What is MVC in Web Development

MVC stands for model view controller and it’s a software architectural design pattern.

Architectural Design of MVC

From a Web Development perspective it’s a little different for different types of programming languages and some programmers even say that you can’t have true MVC in Web Development or in a web framework.

Lets not debate on what is true and not…

Most of the popular web frameworks use at least some parts of MVC, and the goal is to separate functionality, logic and the interface in an application.

This promotes organized programming, and it allows multiple developers to work on the same project.

A good example of that would be something like PHP Laravel or PHP CodeIgniter and the frameworks actually have folders in their file structure called models, views and controllers.

The main three components of MVC are:

1. Model
2. View
3. Controller

Details of MVC’s Main Components

1. Model

It is responsible for getting and manipulating the data so it’s basically the brain of the application

It interacts with some kind of database. This could be a relational database like MySQL or NoSQL database like MongoDB.

It really doesn’t matter and in many frameworks that support multiple databases the model code will stay the exact same. It’s just the database driver that needs to change.

It could be a simple file so you could have your model interact with a JSON file and pull the data from that so it takes care of queries like select, insert, update and delete.

The model also communicates with the controller.

2. View

View of the application is the user interface

This is what the user sees when they interact with the application so the view usually consists of HTML and CSS along with dynamic values from the controller.

The controller does communicate with the view as well as the model.
Now you use the template engine depending on which framework you use.

The template engine allows dynamic data.

This is easy.

You cannot output variables using straight HTML.

You can’t output variables using logic like select or if statement so with template engines we need to do it right in the view or the template.

Some examples of template engines would be Handlebars.js or Dust.js, Ruby on Rails you have ERB which is embedded Ruby and then you have HAML and Python you have Flask and more.

3. Controller

Controller can request data through the model and in most cases the controller updates the view but interestingly with some frameworks the model can update the data directly.

Controller takes in user input either from a user visiting a page or clicking a link which makes a get request or submitting a form which makes a post request.

You also have delete requests, put requests for updating and these can’t be made directly from the browser.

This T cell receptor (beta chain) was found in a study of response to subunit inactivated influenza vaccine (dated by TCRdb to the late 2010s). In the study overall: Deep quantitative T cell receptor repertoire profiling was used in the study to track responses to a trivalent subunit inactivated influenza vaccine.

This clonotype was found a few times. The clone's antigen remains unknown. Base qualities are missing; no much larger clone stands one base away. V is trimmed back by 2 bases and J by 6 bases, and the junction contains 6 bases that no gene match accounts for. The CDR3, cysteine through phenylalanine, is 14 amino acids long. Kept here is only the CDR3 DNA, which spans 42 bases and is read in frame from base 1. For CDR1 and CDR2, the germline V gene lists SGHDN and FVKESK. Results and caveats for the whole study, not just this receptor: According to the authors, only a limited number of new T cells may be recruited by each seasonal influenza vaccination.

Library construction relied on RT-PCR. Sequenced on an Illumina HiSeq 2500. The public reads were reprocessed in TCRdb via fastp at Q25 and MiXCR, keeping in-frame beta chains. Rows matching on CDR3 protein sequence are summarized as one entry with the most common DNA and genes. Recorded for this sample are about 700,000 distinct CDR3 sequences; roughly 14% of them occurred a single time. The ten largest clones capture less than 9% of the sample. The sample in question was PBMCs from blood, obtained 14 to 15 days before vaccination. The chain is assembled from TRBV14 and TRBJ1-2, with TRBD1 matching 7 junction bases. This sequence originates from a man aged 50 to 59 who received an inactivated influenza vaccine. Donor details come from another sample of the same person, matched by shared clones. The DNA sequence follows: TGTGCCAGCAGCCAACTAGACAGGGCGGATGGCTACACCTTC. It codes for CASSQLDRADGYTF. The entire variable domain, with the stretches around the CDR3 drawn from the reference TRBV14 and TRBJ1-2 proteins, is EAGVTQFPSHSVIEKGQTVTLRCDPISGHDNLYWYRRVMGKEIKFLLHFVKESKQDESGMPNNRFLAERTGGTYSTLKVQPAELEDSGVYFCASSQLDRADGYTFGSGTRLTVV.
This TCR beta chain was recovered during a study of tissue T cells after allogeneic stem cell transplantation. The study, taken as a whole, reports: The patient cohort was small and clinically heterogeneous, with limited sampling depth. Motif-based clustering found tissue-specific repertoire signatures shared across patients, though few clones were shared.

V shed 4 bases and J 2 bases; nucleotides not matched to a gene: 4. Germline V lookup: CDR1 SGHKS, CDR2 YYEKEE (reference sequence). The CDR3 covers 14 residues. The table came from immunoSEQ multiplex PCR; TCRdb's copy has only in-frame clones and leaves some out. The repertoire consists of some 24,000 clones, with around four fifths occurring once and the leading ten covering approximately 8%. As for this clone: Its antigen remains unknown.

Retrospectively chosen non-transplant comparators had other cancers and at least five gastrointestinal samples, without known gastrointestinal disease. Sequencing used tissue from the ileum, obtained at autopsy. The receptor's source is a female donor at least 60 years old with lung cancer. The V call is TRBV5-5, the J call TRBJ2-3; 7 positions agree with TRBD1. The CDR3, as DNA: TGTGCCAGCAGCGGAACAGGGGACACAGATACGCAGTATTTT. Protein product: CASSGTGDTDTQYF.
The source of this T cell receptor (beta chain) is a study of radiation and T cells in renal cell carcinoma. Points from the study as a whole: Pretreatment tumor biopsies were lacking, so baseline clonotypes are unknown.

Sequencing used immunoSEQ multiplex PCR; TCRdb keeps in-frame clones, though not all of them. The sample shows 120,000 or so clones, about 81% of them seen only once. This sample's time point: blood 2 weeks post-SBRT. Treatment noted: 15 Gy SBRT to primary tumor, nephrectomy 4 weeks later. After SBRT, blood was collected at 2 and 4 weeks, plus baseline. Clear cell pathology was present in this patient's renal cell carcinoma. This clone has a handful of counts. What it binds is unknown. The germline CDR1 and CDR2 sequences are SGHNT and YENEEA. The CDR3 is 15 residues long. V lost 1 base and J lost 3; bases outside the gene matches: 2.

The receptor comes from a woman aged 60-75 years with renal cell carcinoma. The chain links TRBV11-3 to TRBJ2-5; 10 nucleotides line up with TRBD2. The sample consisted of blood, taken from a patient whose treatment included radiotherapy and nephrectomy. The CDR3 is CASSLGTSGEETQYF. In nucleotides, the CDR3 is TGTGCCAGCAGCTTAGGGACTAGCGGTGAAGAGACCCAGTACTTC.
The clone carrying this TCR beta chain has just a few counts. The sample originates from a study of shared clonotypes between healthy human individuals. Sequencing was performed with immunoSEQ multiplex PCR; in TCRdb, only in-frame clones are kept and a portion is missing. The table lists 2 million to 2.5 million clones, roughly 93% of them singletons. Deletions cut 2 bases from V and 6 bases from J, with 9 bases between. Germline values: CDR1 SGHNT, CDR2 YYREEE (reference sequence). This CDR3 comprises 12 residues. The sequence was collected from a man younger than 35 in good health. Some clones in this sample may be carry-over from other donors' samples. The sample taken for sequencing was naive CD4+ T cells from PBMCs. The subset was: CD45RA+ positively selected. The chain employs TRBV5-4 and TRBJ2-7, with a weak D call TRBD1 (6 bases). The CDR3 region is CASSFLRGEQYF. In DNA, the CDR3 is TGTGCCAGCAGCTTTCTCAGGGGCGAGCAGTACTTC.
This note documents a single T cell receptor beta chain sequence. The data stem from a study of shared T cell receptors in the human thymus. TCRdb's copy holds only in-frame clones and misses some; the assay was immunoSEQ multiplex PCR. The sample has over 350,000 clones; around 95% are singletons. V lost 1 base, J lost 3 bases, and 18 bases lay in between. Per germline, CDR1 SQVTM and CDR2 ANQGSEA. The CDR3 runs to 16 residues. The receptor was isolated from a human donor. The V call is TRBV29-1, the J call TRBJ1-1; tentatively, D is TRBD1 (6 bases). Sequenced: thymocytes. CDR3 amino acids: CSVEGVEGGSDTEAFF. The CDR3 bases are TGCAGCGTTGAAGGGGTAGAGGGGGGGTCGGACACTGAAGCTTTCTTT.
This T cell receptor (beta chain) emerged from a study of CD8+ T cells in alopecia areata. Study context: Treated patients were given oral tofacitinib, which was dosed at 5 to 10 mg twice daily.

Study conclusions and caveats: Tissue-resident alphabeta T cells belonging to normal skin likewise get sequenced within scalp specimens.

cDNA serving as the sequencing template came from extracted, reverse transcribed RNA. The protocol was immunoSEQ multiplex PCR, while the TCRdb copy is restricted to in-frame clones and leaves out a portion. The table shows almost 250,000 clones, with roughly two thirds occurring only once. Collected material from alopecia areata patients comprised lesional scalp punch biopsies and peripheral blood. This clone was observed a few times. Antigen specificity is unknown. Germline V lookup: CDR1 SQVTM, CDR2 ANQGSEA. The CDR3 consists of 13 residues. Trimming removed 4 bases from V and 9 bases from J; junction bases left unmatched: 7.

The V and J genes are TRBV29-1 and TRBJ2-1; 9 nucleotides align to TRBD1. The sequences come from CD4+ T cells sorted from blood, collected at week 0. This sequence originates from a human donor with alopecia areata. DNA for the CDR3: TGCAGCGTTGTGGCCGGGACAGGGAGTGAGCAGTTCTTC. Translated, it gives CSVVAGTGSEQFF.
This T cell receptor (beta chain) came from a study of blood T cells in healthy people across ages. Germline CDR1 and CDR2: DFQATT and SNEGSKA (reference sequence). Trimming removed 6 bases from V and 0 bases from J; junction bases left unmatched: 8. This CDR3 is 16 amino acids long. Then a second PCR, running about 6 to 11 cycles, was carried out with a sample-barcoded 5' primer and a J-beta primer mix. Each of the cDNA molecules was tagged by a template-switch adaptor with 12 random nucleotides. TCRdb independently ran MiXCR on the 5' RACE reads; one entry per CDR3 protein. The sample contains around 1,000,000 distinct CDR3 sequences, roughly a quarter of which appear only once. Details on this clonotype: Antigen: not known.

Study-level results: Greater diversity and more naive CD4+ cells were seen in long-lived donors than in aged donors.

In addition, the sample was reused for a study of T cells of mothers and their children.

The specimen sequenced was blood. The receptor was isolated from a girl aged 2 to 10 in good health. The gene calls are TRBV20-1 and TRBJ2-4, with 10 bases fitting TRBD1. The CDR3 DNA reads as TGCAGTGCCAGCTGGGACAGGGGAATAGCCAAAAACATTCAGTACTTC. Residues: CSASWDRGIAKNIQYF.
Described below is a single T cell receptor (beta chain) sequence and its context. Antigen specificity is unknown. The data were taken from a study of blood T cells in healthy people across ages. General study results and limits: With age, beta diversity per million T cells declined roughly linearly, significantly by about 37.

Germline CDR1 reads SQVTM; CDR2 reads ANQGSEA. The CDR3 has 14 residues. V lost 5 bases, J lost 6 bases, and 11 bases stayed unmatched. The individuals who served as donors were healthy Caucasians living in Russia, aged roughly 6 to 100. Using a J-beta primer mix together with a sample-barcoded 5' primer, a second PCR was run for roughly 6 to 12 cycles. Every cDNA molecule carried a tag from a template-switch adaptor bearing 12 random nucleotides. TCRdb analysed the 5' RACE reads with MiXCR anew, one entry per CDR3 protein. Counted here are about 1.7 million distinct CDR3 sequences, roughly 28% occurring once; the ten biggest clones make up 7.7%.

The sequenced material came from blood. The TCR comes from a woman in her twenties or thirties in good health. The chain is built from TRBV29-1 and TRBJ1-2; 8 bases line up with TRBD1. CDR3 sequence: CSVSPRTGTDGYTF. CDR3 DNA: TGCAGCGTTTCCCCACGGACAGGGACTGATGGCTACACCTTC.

You can only do a get or a post but you do have HTTP clients that are at times built in with the framework that can do that now.

The controller acts as kind of a middleman between the model and the view.

The controller will ask the model to get some data from a database and then the controller will take that data and load a view and pass that data into it and then from there the template engine takes over.

The controller can also load a view without passing the data so just a plain web page with HTML and CSS and no actual templating logic.

Let me explain you taking an example:

The user sees the view of the application in the browser making some kind of request using an input called a router. This request could be some clicking on a link or route.

The router will call a specific controller method based on that route.

The controller will then interact with the model which interacts with the database to fetch some data. Once the controller gets that data passed back it can then load a view sending the data to the view and later is dealt with by the template engine.

MVC Architecture

Example:

The user clicked a link or wrote in the URL http://cre8ivelabs.com/users/profile/1

So ultimately they want to view the user’s profile that has the ID of 1.

MVC Example Link

/routes

First thing it goes into the routes and sees what it matches so here it would match users/profile/:id.

The colon here in front of the ID works as a placeholder and it’s going to match that route.

Pass The ID Through Routes

And you call this Users.getprofile and pass in the (id) and this then calls in the users controller as below.

/controllers

The class is going to match the Users function in most cases i.e getprofile. Here it takes in an id and then what it’s going to do is grab a variable profile and set it equal to this.Usermodel.get profile(id).

What this means is it’s calling a function getprofile within the model and if you go down here in the Usermodel class, you do have a function called getprofile and its passing the (id).

Connects View To Model

This is where you want to interact with the database because that’s what the model does.

/models

Here it’s calling this.db.getDB which passes in a query “select all from users where the id is equal to the id” and upon getting a response will put it in a variable called data.

Fetch Data Through Model From Database

This is going to render a view that’s in the user’s folder under profile and pass the data into the view.

The template engine will basically make it so that we can insert these dynamic values like profile.name right in the HTML.

So finally it’s going to display the user’s name in the h1 and then an email and a phone number in the list item depending on what engine you’re using.

Data Presentation and User Interaction

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